When I was a kid, we camped a lot. I have done it enough times to know the basics and I’ll be honest here, it’s not really my thing. Not because I need somewhere to plug in my hairdryer or store my eyelash curler – because that’s so not me – but because I am pretty much an introvert.
My idea of a perfect holiday? Somewhere without lots of people, without annoying activities, where there is lovely scenery that I can see when I look out through the window, while I sit around in my comfy pants, drink tea and do craft all day. I don’t have to cook, or clean, or go anywhere, or do anything other than write by the cozy fire in my cliche oversized jumper. There’s an outside world, but it’s – well, it’s outside. Where I am not.
Anyway, recently (last weekend) we took the kids and went camping. No showers for a few days, a tent, some friends, a fire. That sort of thing. Which, to be fair, I wasn’t super enthused about because A) read above about my idea of a good holiday and B) winter is rapidly bearing down on us and I am one of those people who feel the cold.
Marshy was super excited, though, and he did an excellent job of building the kids up. He bought them home a torch each a couple of nights before we left and their faces exploded with joy. I let them pick a scarf each out of my wardrobe (and I have a scarf collection, believe you me) and we made a show of learning how to wear our beanies and gloves. We talked about sleeping all together in the tent, and how maybe we’d be lucky enough to see some animals.
Nobody mentioned bugs, outside toilets and angry sinuses, but I let that go, because their innocence in the face of adventure was too good. And hey, maybe they’re extroverts, right? I told myself not to be a party pooper, packed a little tub of crafty things just in case and put it in my hand luggage.
On the first day we stopped at a little roadside diner for lunch. The moment we opened Piper’s door, she started screaming “The Kangaroos will get me, the kangaroos will get me,” over and over again hysterically. We took her out of the car, demonstrated that there were no animals at the cafe, soothed her and promised ice cream.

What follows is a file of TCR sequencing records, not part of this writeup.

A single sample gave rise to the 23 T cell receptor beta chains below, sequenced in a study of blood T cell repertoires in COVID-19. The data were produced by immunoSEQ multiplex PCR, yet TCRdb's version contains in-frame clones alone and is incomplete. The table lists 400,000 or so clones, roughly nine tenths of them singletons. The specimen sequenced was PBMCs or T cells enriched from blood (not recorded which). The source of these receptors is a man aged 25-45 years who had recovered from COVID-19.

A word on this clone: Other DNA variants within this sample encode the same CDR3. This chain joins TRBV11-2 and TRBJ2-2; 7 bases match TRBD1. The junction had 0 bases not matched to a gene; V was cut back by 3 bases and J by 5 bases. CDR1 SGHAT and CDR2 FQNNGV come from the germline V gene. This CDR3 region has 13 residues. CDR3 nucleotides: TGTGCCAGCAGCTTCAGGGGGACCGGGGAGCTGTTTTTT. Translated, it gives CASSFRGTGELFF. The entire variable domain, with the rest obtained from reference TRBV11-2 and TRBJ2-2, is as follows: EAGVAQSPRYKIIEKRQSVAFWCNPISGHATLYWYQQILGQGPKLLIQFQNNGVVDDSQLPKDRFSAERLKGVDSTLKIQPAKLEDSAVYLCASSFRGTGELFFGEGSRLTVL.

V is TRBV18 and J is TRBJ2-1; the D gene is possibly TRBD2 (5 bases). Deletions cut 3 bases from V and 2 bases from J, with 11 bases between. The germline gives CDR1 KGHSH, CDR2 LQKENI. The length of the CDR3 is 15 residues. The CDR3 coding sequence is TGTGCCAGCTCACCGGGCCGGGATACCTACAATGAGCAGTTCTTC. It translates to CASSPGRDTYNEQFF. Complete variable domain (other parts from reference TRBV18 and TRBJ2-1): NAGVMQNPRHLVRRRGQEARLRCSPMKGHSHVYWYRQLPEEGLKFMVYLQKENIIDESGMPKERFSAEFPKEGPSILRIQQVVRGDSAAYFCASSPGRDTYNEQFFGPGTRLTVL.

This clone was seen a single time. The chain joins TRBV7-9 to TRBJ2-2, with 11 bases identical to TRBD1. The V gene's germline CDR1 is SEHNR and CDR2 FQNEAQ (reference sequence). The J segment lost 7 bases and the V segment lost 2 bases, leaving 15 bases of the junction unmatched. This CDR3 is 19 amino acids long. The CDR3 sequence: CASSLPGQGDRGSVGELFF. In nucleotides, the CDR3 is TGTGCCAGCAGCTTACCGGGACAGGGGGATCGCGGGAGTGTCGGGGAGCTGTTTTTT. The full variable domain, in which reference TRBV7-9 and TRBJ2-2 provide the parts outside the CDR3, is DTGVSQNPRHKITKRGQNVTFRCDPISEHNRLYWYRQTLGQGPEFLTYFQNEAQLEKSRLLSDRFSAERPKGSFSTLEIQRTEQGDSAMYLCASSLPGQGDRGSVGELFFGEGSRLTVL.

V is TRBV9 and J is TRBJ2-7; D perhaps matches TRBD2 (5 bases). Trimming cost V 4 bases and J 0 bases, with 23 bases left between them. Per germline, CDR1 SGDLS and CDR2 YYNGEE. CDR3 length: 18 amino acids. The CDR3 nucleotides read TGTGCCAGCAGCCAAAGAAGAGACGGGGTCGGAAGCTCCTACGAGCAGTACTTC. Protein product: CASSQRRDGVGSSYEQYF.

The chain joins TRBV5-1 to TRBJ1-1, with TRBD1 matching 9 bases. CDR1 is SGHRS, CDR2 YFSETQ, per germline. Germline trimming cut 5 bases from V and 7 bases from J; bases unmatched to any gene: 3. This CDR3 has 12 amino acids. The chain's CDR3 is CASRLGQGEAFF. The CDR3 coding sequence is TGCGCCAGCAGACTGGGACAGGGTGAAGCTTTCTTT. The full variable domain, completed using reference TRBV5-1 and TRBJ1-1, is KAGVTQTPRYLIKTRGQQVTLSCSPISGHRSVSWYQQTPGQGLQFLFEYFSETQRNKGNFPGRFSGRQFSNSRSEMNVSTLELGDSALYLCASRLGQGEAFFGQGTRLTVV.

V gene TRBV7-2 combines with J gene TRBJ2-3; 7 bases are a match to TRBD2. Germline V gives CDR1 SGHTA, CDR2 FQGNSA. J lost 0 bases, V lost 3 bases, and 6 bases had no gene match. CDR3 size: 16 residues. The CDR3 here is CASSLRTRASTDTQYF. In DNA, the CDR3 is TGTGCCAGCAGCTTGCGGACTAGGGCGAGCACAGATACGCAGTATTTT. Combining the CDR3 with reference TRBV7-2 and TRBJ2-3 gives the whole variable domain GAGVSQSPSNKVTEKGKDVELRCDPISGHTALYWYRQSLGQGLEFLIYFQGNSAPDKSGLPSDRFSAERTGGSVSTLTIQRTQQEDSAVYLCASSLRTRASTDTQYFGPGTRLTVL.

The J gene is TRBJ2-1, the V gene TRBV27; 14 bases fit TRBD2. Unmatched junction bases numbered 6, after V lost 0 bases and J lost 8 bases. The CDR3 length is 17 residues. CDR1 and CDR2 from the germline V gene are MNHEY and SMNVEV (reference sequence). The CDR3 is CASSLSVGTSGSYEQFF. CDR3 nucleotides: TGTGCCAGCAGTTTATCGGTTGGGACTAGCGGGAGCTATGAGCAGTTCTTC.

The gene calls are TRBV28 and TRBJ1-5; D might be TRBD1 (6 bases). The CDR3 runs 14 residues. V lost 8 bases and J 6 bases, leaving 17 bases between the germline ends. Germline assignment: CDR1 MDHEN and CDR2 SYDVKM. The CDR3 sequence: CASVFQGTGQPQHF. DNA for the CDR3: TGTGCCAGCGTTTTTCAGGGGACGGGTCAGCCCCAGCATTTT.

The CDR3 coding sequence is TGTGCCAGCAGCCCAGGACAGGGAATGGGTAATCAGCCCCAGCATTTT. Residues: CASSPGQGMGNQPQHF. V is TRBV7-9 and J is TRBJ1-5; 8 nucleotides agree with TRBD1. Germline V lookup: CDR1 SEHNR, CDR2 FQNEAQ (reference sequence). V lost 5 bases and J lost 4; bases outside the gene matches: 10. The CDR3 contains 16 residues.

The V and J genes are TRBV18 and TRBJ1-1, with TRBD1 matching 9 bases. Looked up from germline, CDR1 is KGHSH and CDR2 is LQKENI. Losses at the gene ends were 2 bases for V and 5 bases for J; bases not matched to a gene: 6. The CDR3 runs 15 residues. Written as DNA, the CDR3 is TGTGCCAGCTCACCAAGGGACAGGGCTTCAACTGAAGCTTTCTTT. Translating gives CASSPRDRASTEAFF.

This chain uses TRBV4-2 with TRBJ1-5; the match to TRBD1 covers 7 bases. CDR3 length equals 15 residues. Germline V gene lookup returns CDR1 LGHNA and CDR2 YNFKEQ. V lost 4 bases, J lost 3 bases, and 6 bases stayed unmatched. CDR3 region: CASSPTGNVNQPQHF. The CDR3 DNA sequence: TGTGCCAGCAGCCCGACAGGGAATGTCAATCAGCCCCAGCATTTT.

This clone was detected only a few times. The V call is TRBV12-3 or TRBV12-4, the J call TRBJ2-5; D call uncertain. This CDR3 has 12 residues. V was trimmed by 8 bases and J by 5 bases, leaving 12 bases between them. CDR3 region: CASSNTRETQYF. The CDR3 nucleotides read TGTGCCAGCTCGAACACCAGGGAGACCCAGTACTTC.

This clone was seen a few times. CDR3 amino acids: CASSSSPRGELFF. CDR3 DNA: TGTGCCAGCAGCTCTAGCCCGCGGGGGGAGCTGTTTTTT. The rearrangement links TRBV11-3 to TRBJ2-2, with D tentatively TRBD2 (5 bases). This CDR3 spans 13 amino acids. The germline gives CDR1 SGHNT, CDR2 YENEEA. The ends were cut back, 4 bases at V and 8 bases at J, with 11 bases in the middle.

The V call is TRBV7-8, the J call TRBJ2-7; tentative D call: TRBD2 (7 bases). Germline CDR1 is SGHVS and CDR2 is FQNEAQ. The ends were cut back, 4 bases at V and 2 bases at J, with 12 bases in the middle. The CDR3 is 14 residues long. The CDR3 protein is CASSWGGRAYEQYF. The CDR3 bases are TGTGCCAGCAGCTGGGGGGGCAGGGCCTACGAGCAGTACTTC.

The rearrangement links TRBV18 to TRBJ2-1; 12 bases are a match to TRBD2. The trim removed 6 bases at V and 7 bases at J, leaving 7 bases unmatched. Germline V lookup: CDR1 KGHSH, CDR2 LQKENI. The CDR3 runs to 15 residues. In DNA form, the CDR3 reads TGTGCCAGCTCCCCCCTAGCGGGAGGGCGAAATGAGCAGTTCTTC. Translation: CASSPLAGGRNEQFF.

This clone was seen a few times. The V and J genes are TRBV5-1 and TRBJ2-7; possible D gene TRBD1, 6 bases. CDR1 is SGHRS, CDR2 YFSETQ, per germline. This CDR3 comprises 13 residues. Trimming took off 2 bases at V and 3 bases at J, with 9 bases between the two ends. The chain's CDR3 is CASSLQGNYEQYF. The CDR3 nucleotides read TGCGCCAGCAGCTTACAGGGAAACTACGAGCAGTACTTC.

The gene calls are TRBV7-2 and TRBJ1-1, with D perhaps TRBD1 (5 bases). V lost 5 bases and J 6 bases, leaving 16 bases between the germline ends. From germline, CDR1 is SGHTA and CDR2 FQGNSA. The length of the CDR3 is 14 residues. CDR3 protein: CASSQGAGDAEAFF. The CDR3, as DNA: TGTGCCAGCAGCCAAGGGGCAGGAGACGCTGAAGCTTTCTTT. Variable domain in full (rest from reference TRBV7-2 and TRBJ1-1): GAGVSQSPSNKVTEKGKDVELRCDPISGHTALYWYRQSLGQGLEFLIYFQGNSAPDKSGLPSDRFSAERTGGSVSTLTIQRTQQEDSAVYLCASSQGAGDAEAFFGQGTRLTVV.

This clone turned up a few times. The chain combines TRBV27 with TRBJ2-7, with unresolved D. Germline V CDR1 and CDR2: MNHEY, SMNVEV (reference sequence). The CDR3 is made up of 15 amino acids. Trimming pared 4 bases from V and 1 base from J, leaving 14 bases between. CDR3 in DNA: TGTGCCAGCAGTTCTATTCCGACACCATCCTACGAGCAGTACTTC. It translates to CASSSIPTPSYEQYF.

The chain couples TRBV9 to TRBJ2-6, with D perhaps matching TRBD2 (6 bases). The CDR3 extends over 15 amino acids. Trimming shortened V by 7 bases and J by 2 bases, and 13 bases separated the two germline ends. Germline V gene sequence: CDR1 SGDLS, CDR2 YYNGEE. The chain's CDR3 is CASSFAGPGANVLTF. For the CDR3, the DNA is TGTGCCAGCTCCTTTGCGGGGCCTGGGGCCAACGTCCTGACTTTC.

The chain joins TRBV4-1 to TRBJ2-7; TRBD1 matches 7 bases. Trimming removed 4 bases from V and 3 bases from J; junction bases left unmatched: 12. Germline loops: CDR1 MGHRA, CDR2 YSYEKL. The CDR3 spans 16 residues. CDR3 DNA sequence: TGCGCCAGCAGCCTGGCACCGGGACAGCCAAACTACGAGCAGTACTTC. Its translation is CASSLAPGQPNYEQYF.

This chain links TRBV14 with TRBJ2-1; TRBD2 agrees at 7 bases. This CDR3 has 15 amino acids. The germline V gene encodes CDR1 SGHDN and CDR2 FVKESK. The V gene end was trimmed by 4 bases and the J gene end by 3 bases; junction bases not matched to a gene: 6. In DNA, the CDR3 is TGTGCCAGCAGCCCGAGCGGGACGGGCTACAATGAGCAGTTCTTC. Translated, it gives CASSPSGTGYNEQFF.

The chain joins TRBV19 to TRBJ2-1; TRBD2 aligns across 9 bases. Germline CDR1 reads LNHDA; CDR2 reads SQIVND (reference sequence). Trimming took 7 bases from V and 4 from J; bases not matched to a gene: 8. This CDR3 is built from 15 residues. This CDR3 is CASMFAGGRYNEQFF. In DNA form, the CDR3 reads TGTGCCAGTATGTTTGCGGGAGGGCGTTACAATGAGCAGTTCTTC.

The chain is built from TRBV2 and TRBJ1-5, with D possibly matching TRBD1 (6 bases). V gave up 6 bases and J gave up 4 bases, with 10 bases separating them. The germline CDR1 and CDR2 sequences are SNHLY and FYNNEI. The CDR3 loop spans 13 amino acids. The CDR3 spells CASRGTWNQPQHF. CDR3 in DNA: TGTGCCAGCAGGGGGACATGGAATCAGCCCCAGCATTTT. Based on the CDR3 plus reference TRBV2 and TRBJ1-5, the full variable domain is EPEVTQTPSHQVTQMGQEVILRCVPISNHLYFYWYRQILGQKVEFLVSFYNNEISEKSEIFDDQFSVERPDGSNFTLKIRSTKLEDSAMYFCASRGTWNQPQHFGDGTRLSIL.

It was cold, but they seemed fine. I wore almost everything I had bought with me at once (not joking) but the kids ran, and played, and were generally free range. They explored, and got dirty. Toasted marshmallows on the fire and decided they were better raw. Jumped into sleeping bags and curled up together on the big air bed. The first night, Piper asked to go home to her own bed (she’s notorious for sleeping NOWHERE excpet for her own bed) but Orion takes his job as big brother very seriously and he soothed her, cuddled her, joked with her until she relaxed and they both went to sleep. Second night, they both went down easily, because they knew they had each other.
On the way home, Orion was carsick in the first half an hour, then slept the rest of the way. Piper took her shoes off and had us all choking on her three-day cheesefeet extravaganza, then tipped her drink bottle all through the car seat and soaked herself. A quick stop at a macca’s for lunch saw me raiding the boot for a completely new set of clothes, whilst fending off the umbrella and a small assortment of bags that kept trying to leap out. When we got home, I treated myself to one of the longest and most amazing showers I have ever had, ever. Marshy and the kids leapt into the bath and marvelled at how brown the water was once they were finished.
And you know, at the end of the day, camping still isn’t my thing. But they loved it. For the kids, it was an Adventure. An exhausting, freezing, dirty adventure but an adventure nonetheless. Since we’ve been home this week, they’ve been telling everyone they see about how they slept in a tent. How they went walking at night with their torches, looking for animals. How I made potatoes with ham and cheese and COOKED THEM IN THE FIRE. And yes, they shout that last part. Well, Orion shouts everything, but he shouts the last part more, and he waves his arms as he’s shouting it.
So was I grumpy the entire time? No. Mostly in the mornings, when I’m grumpy anyway, because I am not a morning person. And, whilst we have already established that I am not in love with camping, nor do I completely despise it. I totally love the idea of camping more than, say, having my teeth extracted. Or eating a rice dinner with toothpicks. Or having to empty the sink after a pan has been soaking overnight and the water looks like something out of a Resident Evil movie. See? I’m awesome at this!
Jokes aside, and yes it’s cliche, but the joy on the kids’ faces made it totally worth it. One hundred per cent, absolutely, completely worth it.